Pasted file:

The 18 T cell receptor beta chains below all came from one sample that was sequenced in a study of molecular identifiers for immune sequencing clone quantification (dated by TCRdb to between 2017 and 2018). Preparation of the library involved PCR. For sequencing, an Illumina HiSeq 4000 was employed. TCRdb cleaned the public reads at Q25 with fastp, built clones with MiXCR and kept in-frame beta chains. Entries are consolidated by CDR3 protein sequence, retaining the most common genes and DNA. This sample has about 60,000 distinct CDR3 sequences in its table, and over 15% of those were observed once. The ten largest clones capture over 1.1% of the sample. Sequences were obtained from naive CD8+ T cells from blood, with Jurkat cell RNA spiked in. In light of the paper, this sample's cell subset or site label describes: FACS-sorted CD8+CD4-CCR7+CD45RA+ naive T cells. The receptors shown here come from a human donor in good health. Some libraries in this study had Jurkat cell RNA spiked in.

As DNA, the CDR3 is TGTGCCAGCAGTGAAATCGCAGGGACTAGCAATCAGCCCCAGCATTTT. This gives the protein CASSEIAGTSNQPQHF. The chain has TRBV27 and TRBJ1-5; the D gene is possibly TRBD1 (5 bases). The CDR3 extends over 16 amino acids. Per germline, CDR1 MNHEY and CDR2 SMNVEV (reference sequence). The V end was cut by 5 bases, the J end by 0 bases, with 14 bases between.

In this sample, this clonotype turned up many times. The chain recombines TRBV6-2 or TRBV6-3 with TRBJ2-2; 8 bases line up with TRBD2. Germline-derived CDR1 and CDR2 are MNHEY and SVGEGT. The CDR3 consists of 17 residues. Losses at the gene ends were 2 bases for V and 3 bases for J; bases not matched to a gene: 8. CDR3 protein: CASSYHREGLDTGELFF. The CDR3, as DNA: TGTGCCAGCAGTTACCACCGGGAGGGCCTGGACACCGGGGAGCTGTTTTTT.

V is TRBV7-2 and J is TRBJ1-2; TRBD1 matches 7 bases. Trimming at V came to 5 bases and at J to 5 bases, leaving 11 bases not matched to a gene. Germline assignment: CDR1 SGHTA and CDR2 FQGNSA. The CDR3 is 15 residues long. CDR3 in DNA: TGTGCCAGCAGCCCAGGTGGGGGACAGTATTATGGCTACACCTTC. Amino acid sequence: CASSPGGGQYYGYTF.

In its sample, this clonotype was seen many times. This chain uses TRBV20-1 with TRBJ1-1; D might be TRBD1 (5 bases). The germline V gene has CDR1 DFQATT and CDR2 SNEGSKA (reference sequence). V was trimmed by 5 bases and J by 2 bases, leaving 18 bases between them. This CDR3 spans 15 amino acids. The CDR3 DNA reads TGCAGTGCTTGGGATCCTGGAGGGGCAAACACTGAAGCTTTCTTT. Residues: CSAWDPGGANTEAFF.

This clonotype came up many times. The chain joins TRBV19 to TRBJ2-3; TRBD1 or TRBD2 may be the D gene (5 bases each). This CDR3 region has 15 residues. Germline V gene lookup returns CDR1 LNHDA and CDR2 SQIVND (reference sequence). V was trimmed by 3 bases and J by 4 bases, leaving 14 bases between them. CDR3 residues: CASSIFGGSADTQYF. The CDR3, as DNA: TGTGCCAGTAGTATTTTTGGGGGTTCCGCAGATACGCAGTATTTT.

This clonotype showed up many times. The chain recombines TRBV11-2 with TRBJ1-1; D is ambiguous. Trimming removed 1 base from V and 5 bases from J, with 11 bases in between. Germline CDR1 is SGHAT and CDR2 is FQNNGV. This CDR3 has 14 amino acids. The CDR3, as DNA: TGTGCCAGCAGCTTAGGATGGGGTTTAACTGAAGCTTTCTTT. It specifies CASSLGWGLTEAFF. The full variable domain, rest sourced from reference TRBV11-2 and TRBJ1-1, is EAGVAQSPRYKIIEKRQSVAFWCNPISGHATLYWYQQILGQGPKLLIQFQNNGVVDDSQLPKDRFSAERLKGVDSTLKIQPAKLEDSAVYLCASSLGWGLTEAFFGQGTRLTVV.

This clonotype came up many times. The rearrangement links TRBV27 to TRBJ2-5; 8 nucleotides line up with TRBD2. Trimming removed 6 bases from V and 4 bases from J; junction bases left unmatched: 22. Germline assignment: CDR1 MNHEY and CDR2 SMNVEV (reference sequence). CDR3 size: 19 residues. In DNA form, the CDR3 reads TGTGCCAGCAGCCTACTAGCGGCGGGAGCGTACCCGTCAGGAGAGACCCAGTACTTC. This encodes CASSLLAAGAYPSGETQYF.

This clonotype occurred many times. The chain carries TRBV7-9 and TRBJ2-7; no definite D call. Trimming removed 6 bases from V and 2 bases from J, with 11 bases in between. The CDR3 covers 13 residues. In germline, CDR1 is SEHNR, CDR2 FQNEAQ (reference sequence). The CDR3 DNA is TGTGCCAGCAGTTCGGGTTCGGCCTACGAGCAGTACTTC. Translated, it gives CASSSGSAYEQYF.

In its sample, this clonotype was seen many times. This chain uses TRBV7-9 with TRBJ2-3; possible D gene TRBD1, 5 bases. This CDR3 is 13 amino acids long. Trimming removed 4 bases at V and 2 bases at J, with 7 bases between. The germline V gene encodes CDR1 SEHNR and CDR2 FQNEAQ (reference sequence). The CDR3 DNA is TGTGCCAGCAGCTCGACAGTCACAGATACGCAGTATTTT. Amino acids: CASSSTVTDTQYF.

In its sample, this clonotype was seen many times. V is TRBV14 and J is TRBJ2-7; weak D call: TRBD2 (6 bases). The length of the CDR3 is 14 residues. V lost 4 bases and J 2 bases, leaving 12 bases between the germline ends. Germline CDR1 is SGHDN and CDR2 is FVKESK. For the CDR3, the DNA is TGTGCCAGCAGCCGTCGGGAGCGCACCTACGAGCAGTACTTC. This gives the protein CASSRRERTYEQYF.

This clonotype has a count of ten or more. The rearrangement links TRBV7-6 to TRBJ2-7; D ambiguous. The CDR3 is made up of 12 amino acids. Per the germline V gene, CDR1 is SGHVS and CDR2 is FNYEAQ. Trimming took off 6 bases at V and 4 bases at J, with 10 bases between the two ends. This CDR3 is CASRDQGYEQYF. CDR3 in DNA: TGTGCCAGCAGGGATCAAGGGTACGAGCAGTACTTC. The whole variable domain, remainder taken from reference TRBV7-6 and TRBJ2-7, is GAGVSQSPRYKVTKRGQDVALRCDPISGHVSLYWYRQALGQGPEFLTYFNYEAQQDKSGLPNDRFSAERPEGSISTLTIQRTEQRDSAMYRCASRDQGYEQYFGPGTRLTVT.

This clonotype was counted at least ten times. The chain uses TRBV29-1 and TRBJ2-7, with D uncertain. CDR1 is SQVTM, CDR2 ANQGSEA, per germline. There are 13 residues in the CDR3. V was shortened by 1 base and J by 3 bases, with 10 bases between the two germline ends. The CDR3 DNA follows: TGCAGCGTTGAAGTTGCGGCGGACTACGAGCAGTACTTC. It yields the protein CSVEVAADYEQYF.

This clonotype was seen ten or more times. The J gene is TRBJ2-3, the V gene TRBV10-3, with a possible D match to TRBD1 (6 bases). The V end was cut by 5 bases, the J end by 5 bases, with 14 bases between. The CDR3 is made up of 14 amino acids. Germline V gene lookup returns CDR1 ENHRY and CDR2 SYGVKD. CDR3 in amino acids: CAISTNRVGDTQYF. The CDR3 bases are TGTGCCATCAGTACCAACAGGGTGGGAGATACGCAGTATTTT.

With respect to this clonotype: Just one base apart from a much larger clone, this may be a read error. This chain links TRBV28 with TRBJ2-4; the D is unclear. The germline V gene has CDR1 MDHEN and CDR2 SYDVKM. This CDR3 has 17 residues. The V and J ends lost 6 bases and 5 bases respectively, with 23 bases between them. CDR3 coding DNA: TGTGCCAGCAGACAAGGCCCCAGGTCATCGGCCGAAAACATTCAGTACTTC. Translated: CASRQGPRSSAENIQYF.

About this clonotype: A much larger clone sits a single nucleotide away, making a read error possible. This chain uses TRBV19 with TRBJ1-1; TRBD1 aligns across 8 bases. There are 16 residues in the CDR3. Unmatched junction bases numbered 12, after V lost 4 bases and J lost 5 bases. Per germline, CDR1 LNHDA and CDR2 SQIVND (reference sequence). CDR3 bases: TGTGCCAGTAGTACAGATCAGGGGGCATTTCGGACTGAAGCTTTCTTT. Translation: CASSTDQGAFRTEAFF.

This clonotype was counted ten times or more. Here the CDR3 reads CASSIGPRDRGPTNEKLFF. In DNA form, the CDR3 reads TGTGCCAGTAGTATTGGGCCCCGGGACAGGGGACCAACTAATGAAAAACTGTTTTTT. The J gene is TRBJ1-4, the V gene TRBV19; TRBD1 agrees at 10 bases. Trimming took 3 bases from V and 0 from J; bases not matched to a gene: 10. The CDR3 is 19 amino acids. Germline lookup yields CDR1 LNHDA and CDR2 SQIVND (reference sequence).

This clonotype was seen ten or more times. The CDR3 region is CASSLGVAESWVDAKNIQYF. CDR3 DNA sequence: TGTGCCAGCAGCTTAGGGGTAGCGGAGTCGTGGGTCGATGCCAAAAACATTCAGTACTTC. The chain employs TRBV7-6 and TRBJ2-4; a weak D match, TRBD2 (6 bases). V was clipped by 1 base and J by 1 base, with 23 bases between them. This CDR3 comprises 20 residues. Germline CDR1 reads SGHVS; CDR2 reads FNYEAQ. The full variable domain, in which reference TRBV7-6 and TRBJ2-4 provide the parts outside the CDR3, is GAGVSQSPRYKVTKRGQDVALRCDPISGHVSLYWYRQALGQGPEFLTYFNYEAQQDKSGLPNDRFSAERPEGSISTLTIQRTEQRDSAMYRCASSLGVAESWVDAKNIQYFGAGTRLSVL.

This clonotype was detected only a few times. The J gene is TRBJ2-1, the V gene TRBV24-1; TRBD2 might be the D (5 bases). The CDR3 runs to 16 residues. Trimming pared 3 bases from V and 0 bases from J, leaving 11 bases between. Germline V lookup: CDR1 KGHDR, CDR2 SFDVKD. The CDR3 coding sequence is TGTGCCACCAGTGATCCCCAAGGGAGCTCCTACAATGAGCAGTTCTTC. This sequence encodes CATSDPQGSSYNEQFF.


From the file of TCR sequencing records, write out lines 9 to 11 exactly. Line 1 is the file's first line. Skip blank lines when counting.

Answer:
This clonotype occurred many times. The chain carries TRBV7-9 and TRBJ2-7; no definite D call. Trimming removed 6 bases from V and 2 bases from J, with 11 bases in between. The CDR3 covers 13 residues. In germline, CDR1 is SEHNR, CDR2 FQNEAQ (reference sequence). The CDR3 DNA is TGTGCCAGCAGTTCGGGTTCGGCCTACGAGCAGTACTTC. Translated, it gives CASSSGSAYEQYF.

In its sample, this clonotype was seen many times. This chain uses TRBV7-9 with TRBJ2-3; possible D gene TRBD1, 5 bases. This CDR3 is 13 amino acids long. Trimming removed 4 bases at V and 2 bases at J, with 7 bases between. The germline V gene encodes CDR1 SEHNR and CDR2 FQNEAQ (reference sequence). The CDR3 DNA is TGTGCCAGCAGCTCGACAGTCACAGATACGCAGTATTTT. Amino acids: CASSSTVTDTQYF.

In its sample, this clonotype was seen many times. V is TRBV14 and J is TRBJ2-7; weak D call: TRBD2 (6 bases). The length of the CDR3 is 14 residues. V lost 4 bases and J 2 bases, leaving 12 bases between the germline ends. Germline CDR1 is SGHDN and CDR2 is FVKESK. For the CDR3, the DNA is TGTGCCAGCAGCCGTCGGGAGCGCACCTACGAGCAGTACTTC. This gives the protein CASSRRERTYEQYF.